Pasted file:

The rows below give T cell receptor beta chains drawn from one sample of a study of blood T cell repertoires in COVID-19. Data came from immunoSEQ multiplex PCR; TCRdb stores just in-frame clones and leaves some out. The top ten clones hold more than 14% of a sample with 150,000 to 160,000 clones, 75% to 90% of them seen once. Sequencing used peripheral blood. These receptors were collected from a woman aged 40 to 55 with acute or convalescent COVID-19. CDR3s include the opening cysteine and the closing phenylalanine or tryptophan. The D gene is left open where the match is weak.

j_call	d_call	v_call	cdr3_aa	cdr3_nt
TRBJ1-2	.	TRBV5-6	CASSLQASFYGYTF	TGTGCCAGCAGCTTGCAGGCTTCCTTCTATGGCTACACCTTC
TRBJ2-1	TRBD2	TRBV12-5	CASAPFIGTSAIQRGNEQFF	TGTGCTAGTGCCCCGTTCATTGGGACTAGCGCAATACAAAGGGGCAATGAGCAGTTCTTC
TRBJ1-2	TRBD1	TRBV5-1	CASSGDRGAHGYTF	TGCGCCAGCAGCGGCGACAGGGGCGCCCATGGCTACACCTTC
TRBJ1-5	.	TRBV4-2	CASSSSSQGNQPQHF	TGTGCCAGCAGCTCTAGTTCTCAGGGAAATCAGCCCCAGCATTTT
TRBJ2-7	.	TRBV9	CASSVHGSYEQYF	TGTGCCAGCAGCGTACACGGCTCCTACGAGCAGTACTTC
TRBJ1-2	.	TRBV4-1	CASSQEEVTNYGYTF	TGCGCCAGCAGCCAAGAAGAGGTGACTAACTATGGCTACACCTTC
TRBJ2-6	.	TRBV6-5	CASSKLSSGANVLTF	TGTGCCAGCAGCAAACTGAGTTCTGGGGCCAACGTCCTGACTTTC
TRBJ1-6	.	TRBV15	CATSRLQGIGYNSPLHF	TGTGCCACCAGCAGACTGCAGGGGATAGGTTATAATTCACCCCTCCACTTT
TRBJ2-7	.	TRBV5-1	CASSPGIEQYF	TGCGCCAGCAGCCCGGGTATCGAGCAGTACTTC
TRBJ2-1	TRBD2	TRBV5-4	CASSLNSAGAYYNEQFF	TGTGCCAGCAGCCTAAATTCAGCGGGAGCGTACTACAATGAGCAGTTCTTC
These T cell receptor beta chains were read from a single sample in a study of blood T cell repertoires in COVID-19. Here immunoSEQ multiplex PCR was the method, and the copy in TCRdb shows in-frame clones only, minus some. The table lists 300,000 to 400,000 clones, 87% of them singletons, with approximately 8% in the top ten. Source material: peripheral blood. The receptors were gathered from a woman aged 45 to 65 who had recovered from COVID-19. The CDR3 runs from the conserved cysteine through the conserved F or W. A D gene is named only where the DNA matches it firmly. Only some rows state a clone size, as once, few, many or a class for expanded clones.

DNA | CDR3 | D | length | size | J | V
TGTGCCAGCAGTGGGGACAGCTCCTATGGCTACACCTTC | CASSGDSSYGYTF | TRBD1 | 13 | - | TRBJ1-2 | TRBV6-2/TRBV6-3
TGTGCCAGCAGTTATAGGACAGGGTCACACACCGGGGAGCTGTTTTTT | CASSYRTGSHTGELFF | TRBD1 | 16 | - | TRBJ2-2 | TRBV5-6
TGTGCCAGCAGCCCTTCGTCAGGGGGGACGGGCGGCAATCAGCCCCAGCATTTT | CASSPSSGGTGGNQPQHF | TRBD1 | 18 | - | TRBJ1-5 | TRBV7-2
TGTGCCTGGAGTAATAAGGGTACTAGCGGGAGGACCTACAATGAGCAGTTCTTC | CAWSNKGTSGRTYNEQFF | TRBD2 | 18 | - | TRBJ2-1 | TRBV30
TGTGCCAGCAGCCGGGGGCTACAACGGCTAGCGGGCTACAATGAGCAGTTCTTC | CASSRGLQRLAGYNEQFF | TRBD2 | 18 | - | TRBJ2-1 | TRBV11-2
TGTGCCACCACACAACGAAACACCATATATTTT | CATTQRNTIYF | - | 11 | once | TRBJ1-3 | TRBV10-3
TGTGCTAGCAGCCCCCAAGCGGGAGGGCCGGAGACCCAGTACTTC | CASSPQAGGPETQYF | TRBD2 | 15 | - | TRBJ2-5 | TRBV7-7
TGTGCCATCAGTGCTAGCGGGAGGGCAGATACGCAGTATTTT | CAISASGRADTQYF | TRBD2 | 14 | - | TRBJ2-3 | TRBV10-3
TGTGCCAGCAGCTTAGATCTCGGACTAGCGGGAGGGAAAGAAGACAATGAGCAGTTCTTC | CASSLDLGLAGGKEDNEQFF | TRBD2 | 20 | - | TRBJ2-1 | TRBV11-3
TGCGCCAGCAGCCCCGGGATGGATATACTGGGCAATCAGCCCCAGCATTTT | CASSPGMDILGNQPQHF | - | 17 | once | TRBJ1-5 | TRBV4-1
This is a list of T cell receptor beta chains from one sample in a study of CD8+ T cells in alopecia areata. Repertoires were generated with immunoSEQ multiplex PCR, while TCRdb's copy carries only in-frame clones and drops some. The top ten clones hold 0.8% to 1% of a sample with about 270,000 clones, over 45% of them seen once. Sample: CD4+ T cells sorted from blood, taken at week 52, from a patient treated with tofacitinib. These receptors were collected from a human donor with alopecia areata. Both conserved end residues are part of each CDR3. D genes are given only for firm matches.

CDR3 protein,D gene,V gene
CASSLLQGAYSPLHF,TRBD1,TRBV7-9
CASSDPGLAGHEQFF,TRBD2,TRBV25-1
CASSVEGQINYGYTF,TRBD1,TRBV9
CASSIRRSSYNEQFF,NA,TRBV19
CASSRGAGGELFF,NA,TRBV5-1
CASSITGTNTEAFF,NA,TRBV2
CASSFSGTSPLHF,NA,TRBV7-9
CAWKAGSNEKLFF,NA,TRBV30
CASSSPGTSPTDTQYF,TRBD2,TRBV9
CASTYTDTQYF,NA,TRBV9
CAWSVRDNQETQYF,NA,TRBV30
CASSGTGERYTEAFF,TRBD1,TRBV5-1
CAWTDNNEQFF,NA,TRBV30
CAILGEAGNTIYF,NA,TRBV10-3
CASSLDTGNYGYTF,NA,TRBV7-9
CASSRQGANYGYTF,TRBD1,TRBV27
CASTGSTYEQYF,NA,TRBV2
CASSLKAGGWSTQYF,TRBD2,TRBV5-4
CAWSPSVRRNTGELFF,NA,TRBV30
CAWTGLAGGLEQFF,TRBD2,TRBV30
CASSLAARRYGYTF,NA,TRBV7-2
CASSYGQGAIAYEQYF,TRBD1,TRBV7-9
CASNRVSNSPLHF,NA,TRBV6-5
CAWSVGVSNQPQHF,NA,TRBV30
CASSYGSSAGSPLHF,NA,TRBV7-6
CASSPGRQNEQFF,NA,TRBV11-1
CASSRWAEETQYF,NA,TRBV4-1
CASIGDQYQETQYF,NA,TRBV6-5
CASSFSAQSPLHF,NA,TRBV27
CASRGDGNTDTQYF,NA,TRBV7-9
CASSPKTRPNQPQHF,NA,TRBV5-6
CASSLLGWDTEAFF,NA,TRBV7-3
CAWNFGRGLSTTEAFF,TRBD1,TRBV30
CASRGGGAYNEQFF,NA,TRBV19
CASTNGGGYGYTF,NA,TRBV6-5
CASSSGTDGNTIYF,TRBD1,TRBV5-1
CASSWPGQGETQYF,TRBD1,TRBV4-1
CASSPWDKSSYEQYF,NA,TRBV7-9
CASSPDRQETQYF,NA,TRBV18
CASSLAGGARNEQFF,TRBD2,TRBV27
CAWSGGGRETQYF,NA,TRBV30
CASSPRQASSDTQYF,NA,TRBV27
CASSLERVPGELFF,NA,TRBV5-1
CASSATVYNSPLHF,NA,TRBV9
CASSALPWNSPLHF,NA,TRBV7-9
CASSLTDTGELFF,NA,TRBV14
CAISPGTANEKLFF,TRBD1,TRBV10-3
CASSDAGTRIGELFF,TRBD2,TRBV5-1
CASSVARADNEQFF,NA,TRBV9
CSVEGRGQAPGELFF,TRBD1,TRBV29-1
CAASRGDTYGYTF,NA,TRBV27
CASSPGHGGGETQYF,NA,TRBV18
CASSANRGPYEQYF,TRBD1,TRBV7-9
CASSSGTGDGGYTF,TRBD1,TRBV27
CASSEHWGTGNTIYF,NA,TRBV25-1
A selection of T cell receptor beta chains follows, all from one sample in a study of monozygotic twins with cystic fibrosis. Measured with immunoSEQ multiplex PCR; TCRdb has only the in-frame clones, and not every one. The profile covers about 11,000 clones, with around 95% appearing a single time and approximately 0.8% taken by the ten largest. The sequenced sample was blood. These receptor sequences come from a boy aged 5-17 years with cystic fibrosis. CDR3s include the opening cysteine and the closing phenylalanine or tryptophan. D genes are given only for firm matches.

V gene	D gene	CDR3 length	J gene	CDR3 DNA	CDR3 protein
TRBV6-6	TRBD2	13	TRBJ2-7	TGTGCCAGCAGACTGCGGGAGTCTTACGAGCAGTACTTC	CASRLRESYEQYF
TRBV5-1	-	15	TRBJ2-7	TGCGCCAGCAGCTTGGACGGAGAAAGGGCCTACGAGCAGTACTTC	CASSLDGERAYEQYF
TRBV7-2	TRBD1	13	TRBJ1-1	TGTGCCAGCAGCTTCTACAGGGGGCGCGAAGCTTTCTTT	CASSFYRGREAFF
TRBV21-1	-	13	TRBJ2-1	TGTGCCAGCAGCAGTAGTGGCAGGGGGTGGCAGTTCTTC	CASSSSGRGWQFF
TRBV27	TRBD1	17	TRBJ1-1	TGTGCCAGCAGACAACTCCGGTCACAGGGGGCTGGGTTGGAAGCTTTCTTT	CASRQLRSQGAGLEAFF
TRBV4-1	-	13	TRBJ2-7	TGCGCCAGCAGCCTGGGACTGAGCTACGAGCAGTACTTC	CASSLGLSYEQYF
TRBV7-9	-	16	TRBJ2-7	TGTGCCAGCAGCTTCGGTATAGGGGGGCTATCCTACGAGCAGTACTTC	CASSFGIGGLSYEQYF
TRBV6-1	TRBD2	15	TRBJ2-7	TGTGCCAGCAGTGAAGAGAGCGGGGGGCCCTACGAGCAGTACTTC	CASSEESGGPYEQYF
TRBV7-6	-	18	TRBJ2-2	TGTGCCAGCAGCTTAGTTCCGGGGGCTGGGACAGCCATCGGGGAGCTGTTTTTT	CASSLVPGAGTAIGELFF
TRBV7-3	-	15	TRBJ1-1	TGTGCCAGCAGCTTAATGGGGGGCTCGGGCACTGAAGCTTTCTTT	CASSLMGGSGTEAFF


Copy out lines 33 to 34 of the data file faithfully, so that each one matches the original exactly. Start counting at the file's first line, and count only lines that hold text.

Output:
CASSFSGTSPLHF,NA,TRBV7-9
CAWKAGSNEKLFF,NA,TRBV30